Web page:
This month I am recommending two very different novels that share common themes about families of the heart, coming of age, and magic.
The Only Purple House in Town by New York Times and USA Today Bestselling author Ann Aguirre, is a delightful contemporary novel about Iris Collins, a young woman who never measures up to her family’s expectations. When she unexpectedly inherits a house from her great-aunt, Iris is determined to not add another failure to her life’s résumé. But when her plan to turn the house into a Bed and Breakfast goes awry, Iris switches to renting rooms instead to the displaced, the lonely, and the not wholly human.
A fortuitous misunderstanding leads Eli Reese to become one such boarder. Although wealthy and not in need of a rented room, he signs on in order to get closer to Iris, his childhood crush. Eli never forgot a fleeting act of kindness Iris bestowed upon him when they both attended Ridgecrest Elementary. Iris, who was two grades ahead of Eli, doesn’t recognize him. He promises himself he will tell her the truth, but the time never seems right, and the longer he waits, the more his lies of omission mount.
Meanwhile, witches have recently come out of the shadows and been recognized by the government. Iris is the only one in her family who wonders what other paranormal communities may exist, hidden in plain sight. A nasty neighbor doesn’t want any of thatsort living next to her, and if she discovers the truth about the purple house denizens, she will make sure Iris fails yet again.
Sparkling inner dialogue, an inventive take on witches, and endearing characters make The Only Purple House In Town a magical read that will keep you smiling long after you finish the book.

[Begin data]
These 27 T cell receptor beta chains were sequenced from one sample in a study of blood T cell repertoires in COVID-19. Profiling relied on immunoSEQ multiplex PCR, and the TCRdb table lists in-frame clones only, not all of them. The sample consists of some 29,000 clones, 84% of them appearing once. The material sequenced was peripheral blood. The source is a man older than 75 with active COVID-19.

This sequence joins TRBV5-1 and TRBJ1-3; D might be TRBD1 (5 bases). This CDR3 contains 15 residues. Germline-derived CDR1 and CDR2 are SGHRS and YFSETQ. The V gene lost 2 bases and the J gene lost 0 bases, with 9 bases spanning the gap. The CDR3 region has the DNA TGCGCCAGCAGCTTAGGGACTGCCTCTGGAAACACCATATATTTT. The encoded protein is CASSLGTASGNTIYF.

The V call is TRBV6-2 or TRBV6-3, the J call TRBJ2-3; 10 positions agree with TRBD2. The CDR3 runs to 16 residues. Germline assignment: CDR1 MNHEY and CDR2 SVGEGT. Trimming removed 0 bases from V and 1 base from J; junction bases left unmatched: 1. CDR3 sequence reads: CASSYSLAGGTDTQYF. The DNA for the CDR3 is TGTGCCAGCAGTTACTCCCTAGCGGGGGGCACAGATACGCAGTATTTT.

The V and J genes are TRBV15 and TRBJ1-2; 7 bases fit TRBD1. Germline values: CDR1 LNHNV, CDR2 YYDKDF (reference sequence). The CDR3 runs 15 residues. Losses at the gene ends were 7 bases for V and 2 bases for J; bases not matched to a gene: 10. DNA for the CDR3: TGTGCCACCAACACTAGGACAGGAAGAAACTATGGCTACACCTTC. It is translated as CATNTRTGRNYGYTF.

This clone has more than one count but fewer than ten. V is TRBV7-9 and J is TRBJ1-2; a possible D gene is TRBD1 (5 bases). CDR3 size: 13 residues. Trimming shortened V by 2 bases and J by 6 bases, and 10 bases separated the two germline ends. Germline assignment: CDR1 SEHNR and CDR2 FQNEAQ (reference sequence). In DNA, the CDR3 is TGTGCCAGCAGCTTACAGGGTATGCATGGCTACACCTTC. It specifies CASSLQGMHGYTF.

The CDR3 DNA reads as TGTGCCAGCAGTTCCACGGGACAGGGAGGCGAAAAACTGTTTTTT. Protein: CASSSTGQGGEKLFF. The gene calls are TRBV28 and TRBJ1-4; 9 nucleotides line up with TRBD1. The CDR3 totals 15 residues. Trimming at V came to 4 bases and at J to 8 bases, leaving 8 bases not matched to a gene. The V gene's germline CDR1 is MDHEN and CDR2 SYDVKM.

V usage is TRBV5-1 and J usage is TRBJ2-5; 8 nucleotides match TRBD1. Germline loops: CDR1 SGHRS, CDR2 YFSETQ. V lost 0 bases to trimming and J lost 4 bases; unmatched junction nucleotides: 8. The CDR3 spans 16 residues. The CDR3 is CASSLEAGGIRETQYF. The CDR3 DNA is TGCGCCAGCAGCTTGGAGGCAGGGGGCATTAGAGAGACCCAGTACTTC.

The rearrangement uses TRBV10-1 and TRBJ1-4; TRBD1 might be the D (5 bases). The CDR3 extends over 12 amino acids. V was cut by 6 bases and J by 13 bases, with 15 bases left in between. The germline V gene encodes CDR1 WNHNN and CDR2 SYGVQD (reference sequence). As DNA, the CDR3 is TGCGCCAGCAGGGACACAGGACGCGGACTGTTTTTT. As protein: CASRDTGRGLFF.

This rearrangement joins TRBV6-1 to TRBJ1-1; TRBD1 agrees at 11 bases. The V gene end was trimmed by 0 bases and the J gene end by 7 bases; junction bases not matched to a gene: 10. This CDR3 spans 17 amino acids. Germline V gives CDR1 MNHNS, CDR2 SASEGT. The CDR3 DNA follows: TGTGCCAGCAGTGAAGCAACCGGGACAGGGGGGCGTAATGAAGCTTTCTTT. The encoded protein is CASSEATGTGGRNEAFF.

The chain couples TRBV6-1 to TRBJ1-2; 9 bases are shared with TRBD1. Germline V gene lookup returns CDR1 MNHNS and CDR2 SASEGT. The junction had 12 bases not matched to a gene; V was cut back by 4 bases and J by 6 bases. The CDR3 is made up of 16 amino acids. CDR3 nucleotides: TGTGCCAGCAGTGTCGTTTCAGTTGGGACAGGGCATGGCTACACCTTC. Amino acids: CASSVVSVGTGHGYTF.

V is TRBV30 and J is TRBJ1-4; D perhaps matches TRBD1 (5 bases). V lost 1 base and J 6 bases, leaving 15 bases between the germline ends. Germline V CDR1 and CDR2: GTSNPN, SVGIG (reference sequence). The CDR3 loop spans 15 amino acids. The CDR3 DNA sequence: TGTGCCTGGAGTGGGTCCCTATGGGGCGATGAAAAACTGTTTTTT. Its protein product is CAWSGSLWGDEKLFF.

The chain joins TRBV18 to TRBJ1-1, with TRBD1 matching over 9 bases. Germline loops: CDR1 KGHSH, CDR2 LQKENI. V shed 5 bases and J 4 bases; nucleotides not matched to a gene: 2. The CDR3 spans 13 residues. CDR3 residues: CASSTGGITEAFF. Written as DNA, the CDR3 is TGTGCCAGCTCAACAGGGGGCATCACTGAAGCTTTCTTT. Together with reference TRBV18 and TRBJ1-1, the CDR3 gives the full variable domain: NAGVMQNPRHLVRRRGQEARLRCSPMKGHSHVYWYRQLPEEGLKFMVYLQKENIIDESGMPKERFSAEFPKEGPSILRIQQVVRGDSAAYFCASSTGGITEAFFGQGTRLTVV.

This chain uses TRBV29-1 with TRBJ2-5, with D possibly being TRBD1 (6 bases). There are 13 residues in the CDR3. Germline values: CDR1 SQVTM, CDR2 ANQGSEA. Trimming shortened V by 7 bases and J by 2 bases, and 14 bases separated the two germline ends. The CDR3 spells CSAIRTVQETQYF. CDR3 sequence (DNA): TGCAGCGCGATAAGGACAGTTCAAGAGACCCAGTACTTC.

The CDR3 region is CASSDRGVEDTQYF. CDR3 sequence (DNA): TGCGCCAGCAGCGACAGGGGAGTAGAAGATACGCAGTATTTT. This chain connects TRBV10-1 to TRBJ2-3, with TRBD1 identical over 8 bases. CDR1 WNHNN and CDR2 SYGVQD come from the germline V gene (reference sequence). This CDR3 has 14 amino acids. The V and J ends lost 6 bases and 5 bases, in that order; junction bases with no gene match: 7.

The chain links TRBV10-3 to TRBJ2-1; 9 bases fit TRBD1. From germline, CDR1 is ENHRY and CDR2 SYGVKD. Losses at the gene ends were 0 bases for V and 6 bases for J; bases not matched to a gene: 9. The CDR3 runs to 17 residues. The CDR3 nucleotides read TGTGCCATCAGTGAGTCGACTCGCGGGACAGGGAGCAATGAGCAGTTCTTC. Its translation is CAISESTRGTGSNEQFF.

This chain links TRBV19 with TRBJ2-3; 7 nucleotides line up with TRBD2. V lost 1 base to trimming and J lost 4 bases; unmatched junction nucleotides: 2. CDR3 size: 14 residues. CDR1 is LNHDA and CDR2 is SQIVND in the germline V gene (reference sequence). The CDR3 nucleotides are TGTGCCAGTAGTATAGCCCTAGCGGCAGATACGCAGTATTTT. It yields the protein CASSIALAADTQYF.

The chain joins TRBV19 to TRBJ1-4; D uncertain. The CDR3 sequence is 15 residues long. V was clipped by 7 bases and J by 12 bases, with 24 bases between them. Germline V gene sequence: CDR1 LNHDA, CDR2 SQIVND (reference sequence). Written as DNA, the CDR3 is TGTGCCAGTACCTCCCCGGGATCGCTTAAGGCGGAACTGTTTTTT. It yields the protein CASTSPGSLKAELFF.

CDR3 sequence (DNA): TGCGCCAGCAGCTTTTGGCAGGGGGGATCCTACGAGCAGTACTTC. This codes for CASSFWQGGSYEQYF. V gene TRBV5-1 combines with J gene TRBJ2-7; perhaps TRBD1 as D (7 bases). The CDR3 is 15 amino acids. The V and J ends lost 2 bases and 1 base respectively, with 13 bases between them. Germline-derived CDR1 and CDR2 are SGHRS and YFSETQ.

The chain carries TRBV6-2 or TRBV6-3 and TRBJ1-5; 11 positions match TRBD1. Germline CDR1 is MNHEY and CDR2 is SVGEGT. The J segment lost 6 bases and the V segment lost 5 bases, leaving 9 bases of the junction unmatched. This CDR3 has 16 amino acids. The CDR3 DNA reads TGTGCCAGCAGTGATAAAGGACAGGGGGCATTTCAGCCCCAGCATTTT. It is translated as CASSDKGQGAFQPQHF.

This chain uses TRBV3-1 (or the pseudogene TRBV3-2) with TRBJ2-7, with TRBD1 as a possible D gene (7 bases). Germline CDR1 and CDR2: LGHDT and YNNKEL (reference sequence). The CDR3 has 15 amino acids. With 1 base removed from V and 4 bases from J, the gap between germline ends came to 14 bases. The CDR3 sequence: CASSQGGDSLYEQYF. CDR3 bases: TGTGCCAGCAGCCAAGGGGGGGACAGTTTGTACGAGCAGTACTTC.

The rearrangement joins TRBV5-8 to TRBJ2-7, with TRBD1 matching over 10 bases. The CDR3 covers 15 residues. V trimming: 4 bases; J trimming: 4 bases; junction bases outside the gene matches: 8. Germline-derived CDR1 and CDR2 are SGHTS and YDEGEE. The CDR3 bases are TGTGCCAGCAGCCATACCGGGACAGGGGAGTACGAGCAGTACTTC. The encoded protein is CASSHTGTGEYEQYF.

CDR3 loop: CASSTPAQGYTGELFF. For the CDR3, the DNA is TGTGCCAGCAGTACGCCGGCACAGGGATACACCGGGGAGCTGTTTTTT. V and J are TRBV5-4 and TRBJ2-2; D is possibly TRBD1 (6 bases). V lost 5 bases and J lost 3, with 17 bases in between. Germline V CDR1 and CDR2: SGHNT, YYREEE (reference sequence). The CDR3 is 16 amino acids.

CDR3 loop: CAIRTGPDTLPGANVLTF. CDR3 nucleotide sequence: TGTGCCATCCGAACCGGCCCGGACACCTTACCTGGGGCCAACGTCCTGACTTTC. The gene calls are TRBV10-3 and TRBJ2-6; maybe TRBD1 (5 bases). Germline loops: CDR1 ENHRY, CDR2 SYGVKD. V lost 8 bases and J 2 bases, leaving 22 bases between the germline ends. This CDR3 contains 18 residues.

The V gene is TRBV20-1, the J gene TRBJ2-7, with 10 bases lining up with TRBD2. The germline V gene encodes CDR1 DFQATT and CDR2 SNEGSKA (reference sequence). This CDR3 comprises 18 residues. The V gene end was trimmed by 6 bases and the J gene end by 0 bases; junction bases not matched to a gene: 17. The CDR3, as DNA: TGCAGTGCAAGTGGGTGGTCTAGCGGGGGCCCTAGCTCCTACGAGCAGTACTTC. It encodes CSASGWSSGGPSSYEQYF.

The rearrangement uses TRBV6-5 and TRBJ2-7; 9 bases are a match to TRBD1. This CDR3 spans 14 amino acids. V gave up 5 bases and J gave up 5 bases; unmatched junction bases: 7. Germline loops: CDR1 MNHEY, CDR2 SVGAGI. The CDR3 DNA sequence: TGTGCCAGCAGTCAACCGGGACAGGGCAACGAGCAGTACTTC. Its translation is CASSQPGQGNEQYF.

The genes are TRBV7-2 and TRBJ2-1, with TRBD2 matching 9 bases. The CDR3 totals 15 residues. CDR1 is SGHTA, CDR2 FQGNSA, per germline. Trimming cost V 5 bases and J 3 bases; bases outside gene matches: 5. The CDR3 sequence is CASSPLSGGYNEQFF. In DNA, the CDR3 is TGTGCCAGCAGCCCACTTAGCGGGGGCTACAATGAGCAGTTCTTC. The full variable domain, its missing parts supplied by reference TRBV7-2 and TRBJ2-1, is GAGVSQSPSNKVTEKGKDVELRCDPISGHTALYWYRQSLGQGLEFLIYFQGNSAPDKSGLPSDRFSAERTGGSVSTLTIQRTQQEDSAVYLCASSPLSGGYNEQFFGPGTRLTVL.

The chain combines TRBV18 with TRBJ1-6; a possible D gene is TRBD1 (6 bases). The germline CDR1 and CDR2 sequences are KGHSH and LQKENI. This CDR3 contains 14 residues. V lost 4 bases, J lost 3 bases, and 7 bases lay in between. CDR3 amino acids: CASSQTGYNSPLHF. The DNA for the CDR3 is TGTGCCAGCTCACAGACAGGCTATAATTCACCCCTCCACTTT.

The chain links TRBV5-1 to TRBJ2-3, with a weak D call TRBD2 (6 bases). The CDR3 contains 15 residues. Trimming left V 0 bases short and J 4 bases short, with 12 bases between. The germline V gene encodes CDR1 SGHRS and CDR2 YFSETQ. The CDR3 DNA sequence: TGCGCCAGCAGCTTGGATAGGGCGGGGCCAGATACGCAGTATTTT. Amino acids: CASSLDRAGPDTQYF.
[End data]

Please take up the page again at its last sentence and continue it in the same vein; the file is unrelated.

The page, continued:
The Weaver and the Witch Queen by national bestselling author Genevieve Gornichec, is an epic tale of three girls in 10thcentury Norway. Gunnhild’s family has wealth and prestige, but she is desperate to escape her cruel mother. Her dearest friends, sisters Oddney and Signy, are impoverished farm girls, who Gunnhild only sees during gatherings.
After a visiting seeress’s prophecy casts a shadow over the girls’ future, the three take a blood oath to always be there for each other even of they don’t walk the same path. Their paths soon diverge in terrible and epic ways, plunging the reader into a sweeping tale of queens, kings, witches, sisterhood, and the search for personal sovereignty.
Rich historical details, compelling characters, and a well-researched and beautifully written system of magic drew me into this wonderfully woven saga. The tribulations, choices, and fates of Oddney, Gunnhild, and Signy stayed with me long after I finished The Weaver and the Witch Queen.
I look forward to reading more novels by both authors.
If you love epic Viking Tales, consider The Viking Mist by Ariella Moon
Happy reading and Blessed Samhain,